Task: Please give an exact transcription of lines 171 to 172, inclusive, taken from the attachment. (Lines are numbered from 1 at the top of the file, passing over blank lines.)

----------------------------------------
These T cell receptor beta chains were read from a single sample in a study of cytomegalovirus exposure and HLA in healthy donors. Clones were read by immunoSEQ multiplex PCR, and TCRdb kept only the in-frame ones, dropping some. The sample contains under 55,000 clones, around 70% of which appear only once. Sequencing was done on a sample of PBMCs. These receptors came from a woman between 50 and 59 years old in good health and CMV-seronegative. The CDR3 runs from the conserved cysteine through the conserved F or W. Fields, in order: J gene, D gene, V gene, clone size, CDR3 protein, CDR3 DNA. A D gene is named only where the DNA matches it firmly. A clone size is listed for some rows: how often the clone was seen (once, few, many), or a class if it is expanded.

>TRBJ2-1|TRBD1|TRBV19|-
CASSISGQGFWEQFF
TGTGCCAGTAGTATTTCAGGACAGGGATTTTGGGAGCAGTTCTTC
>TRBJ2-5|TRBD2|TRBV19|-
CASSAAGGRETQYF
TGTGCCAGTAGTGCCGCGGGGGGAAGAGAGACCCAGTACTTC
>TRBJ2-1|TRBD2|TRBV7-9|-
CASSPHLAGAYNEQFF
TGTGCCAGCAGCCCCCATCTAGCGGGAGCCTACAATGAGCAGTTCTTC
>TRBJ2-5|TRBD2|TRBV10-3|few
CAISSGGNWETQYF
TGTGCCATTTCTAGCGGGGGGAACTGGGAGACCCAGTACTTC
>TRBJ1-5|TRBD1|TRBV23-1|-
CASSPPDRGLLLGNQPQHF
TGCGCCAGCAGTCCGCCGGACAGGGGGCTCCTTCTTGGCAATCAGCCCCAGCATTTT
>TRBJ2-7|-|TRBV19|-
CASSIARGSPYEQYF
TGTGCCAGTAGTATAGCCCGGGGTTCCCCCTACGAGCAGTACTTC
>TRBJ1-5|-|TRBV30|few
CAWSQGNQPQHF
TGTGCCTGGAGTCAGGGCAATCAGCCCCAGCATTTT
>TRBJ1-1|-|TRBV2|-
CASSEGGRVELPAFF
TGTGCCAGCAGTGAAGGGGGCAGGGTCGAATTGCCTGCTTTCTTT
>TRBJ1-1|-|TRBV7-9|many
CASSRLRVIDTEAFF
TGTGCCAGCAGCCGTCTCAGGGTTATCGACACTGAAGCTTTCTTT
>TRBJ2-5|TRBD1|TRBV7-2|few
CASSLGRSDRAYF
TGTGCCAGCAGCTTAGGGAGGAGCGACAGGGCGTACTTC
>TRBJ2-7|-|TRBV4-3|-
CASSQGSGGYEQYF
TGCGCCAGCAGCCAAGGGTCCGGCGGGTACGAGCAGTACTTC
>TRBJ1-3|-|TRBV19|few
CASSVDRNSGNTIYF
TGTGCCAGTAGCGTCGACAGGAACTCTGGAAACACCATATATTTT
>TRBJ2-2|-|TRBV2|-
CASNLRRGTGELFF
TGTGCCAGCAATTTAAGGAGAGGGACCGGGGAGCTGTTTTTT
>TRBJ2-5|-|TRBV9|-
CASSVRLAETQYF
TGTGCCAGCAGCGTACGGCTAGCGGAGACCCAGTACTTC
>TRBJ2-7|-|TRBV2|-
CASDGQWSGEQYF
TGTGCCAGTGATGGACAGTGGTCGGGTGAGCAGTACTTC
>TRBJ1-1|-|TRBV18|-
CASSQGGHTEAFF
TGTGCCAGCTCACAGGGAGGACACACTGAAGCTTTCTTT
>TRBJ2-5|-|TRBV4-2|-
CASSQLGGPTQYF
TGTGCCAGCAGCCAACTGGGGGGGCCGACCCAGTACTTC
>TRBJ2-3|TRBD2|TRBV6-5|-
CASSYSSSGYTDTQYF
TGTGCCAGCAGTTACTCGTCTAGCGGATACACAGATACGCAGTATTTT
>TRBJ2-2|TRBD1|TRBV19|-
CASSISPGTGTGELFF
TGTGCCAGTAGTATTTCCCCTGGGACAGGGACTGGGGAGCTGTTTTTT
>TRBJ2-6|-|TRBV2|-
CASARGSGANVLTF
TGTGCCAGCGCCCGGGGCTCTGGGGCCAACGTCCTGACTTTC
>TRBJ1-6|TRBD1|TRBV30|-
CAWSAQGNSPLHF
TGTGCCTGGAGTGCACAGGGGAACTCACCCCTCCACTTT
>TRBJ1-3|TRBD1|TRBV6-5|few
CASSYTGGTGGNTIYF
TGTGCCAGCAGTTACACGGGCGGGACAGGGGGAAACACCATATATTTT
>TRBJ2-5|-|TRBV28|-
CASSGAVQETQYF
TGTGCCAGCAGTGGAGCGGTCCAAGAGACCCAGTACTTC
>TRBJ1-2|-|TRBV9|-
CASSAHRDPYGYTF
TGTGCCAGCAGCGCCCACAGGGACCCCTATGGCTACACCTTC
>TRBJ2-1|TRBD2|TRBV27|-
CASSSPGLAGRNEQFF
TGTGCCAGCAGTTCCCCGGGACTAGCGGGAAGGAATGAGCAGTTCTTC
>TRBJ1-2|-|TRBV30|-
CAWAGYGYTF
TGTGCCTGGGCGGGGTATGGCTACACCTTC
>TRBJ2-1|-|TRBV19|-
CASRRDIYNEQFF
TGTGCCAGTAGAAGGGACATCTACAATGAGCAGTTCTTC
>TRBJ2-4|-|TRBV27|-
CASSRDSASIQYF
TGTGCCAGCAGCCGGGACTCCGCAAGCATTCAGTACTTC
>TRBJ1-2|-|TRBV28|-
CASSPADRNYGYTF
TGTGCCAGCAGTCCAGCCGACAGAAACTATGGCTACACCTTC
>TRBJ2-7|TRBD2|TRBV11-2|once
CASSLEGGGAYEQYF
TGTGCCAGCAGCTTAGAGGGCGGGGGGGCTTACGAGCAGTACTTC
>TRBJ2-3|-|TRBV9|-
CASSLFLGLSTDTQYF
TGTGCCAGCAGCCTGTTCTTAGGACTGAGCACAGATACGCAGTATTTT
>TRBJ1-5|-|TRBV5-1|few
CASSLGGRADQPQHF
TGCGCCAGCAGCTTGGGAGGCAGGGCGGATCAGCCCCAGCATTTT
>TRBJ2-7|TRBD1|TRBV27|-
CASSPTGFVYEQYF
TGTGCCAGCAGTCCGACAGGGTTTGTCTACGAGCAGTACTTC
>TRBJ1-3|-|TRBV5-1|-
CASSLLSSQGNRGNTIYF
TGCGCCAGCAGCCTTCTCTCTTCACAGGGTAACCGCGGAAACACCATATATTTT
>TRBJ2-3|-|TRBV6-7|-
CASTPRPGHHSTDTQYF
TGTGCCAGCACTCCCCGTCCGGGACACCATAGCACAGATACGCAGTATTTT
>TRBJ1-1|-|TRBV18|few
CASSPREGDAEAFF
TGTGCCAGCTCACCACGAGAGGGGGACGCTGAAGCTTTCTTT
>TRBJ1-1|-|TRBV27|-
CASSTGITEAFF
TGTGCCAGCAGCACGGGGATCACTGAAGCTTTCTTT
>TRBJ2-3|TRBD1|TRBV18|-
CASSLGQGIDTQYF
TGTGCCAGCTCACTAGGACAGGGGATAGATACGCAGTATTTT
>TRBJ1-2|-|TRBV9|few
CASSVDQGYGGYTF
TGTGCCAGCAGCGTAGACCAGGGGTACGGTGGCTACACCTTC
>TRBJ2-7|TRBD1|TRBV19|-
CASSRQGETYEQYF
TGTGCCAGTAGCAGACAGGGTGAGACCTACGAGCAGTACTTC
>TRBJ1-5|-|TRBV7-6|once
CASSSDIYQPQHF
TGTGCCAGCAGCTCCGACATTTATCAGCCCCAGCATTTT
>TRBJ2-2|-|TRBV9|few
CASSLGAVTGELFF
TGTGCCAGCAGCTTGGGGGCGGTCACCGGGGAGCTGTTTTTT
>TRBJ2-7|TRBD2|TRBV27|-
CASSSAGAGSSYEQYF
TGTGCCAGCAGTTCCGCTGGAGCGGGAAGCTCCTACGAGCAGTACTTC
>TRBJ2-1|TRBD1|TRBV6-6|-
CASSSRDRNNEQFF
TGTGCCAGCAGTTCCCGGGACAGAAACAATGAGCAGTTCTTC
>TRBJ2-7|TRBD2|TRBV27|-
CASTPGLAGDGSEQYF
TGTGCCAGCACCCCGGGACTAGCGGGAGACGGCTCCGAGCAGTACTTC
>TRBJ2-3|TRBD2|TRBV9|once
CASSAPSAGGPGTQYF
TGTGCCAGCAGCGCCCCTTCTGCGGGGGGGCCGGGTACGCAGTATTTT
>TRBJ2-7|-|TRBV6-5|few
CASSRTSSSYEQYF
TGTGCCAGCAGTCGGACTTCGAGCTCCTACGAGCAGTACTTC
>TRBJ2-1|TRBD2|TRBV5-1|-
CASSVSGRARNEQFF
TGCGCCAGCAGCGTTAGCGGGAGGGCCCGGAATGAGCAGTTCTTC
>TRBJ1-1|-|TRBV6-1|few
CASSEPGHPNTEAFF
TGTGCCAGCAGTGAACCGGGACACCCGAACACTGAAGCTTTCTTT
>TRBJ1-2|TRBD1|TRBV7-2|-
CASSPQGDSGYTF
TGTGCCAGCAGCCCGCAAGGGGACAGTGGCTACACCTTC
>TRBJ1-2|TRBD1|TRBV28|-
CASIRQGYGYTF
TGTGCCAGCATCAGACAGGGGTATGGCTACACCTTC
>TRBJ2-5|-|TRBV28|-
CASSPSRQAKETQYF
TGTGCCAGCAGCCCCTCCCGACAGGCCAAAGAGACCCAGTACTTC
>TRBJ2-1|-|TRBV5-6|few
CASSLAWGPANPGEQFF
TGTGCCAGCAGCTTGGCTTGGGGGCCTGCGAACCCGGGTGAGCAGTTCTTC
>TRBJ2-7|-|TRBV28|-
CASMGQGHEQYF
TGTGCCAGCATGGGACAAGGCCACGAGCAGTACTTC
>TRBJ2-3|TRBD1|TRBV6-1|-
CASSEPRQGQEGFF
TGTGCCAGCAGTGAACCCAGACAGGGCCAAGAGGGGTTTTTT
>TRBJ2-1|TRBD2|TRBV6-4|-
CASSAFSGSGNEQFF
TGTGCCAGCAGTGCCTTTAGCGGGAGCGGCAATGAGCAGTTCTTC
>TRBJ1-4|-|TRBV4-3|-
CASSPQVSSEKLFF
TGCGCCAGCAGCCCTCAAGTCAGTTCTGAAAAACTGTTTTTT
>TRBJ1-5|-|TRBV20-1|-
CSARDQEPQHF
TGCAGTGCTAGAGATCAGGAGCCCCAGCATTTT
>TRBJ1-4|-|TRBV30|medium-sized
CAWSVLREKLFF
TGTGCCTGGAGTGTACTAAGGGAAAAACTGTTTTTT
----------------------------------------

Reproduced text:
CASSPQVSSEKLFF
TGCGCCAGCAGCCCTCAAGTCAGTTCTGAAAAACTGTTTTTT